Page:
Friday, February 10, 2012

Radical Honesty about Mental Health

Happy Mental Health Awareness Week!

I was having a conversation on facebook and one of my friends mentioned that she wished that my comments related to being radically open about my experiences as someone who has a mental health disability were a blog post so she could bookmark it. I found this very flattering and it got me thinking. At first I figured that the disability topic wasn't well suited for this blog, as this is a place for discussions about my religious and spiritual journey here at PSR. But as I thought about it I realized that this is exactly where this conversation belongs.

I'm taking a class on Gender, Sexuality, and the Bible and we are talking about the historic Jewish conceptualization of the body.  Much of the bible talks about whole vs. non-whole bodies, and how people whose bodies aren't whole (missing a limb, lame, deaf, blind, diseased, etc) were seen as unclean. There are discussions about the healing of these people and the generosity that should be shown to them, but even the kindest discussions reinforce the stigmatization.

Which brought me to my own thoughts about spirituality and disabilities. I think there will be a lot more to say about this in the future, as my work here develops. But for now let's just say that understanding ourselves as whole and complete people, especially when we are disabled people, is an essential part of experiencing healthy spirituality. I often talk about feeling like I live in a broken body. But at no point do I ever feel that somehow this is not a whole body or not the body I am meant to be living in. My diseases and challenges have had such a huge role in shaping not only what I can do in the world but how I can empathize and engage others about their broken places.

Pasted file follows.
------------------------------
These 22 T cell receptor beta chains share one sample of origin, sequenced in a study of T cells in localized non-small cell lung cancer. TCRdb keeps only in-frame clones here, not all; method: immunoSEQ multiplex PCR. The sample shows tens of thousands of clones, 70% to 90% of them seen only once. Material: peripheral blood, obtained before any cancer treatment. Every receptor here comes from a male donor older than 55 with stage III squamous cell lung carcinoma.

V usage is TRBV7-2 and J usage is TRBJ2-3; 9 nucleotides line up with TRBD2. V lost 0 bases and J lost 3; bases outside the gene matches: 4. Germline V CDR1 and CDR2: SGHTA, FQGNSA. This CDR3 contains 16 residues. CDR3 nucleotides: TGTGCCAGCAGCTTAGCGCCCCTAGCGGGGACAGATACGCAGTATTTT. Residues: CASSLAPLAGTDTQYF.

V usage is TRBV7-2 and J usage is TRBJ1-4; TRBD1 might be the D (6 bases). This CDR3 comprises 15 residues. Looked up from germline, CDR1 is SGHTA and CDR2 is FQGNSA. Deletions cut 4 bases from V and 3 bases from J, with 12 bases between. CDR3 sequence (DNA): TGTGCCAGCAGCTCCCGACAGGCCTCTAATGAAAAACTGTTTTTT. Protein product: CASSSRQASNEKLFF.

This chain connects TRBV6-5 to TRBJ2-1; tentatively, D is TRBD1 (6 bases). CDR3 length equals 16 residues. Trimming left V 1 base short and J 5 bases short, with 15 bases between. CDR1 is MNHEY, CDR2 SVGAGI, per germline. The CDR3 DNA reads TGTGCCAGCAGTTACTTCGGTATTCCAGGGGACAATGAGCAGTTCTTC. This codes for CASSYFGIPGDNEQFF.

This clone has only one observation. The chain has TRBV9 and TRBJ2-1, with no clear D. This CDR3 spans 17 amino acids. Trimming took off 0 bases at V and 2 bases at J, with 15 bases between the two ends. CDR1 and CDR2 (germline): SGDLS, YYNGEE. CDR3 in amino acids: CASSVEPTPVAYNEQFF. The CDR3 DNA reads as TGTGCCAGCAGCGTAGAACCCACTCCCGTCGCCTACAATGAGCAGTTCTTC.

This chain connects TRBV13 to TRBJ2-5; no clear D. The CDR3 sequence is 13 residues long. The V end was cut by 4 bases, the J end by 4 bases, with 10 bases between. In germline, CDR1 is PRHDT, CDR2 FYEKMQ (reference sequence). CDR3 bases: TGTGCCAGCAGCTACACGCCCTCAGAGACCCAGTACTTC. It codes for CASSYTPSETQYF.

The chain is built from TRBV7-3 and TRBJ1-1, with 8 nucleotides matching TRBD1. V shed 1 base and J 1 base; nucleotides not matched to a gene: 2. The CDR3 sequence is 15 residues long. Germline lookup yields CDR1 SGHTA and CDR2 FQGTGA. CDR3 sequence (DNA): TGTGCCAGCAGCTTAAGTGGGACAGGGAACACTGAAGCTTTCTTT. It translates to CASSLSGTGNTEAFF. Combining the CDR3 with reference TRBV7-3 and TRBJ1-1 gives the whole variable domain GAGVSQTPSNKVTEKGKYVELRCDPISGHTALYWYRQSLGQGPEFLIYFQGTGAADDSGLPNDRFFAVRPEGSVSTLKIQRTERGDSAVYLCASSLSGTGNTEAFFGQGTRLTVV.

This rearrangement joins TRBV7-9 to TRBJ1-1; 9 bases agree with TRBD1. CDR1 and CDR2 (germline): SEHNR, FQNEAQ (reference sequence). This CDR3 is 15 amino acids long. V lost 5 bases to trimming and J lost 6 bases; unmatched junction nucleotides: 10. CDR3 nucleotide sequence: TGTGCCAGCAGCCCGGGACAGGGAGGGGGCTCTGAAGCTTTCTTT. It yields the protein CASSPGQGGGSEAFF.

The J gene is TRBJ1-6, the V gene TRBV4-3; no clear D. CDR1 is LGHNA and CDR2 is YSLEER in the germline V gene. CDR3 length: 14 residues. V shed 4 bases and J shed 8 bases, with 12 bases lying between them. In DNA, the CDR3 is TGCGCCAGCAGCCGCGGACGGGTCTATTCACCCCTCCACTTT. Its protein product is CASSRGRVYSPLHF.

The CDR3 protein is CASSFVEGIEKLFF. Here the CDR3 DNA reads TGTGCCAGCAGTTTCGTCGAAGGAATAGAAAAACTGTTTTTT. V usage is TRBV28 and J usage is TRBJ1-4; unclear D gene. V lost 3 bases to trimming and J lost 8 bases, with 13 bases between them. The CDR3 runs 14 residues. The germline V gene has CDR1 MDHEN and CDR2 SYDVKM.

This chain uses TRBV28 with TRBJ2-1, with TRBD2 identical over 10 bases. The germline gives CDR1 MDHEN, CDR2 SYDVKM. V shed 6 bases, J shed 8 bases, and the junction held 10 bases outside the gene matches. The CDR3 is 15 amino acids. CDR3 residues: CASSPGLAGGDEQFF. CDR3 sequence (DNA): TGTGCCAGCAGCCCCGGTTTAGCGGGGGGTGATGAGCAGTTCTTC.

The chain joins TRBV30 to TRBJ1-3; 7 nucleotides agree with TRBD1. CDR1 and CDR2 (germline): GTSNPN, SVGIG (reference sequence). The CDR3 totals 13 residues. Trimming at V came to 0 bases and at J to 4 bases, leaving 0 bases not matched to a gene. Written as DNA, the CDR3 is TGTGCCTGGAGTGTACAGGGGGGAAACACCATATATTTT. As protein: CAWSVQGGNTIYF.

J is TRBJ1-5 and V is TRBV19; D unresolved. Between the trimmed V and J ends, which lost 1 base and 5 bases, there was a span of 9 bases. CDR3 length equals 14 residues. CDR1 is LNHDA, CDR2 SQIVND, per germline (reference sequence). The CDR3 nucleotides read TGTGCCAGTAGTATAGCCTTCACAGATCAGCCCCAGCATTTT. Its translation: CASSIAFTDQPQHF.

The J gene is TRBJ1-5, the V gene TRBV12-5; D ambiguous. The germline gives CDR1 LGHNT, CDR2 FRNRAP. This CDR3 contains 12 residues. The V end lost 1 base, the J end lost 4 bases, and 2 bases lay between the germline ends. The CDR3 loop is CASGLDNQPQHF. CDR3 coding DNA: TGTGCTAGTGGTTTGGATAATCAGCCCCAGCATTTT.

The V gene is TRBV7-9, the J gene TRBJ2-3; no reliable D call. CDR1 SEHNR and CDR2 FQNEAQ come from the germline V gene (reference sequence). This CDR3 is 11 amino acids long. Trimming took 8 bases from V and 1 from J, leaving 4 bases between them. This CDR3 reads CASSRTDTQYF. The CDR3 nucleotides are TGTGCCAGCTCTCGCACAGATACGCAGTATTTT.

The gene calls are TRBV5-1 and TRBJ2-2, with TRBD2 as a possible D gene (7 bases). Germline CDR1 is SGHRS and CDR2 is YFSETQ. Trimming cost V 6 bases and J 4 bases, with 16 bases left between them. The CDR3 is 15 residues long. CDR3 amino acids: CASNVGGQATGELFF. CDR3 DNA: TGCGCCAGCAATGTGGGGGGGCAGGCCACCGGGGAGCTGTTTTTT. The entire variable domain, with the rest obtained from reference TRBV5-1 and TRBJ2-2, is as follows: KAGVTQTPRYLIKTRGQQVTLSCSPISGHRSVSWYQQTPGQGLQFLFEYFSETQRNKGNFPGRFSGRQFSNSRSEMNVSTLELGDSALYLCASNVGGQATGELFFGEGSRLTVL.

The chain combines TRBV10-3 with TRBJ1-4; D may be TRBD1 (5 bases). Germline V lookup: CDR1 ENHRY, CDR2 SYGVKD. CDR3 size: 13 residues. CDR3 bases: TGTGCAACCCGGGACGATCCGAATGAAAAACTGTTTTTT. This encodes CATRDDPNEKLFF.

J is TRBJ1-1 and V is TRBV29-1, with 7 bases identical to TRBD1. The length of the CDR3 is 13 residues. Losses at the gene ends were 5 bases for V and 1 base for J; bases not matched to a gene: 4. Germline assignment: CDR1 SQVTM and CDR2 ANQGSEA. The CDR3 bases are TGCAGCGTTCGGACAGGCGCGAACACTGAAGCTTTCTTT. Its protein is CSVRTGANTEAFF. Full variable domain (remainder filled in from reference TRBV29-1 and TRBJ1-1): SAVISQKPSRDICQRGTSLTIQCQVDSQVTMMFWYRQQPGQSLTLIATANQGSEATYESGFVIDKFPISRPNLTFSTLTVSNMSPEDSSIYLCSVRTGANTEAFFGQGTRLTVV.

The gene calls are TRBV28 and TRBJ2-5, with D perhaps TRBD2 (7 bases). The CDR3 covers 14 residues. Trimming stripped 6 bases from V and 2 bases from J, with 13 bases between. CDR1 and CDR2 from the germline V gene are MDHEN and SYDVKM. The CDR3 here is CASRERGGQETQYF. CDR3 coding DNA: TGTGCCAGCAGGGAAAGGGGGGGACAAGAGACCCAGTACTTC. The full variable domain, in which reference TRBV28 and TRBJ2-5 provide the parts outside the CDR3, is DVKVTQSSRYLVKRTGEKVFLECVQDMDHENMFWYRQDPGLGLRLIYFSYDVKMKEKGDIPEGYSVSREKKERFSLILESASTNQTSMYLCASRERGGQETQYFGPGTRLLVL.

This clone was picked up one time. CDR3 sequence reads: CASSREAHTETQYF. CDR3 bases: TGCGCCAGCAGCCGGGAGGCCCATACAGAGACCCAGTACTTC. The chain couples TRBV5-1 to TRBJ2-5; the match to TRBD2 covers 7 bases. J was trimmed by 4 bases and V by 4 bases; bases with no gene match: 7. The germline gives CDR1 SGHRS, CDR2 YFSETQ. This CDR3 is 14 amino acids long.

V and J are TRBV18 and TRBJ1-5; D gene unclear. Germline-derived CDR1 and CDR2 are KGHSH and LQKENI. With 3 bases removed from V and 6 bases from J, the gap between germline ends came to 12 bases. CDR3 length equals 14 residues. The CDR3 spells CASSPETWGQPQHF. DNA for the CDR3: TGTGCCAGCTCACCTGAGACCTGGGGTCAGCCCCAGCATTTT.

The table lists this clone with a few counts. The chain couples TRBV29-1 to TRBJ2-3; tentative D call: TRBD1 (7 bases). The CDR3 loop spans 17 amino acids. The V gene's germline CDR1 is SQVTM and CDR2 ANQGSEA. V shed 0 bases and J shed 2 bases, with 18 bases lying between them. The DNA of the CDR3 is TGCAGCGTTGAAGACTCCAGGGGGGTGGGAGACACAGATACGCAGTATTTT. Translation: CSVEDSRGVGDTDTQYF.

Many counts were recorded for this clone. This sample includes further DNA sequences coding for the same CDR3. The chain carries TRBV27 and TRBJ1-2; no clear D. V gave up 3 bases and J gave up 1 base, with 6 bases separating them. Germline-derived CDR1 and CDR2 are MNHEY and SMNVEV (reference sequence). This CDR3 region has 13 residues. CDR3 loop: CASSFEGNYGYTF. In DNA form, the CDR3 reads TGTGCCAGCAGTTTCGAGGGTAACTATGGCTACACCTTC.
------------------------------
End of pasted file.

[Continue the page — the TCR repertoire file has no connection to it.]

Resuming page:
Elizabeth Kubler-Ross said that a grief shared is a grief lessened.  I say that any challenge or struggle shared is lessened by the sharing.  When we talk about being broken, we become broken together, and through these discussions and friendships, we lift each other up.  This is why I think it is so vital that we disabled people create community so that we can share these struggles and feel normal in our brokenness and differentness.

My disabilities have given me many opportunities to support, counsel, and heal others.  This work has always felt like it was part of the promises I made many years ago to the Goddess about being her hands on earth.  I serve her divine will and I always have, whether I talk a lot about it or not.  Even when the discussion have nothing to do with religion, providing solace, comfort, and hope has always felts like part of my life's divine work.  So in that light, I share with you my discussion about living radically open and without shame regarding my own struggles with depression and anxiety as an example of my ministry:

After posting this picture, a friend shared that she has lived with anxiety most of her life and wanted to know what tools I use to cope with mine. Here is my answer: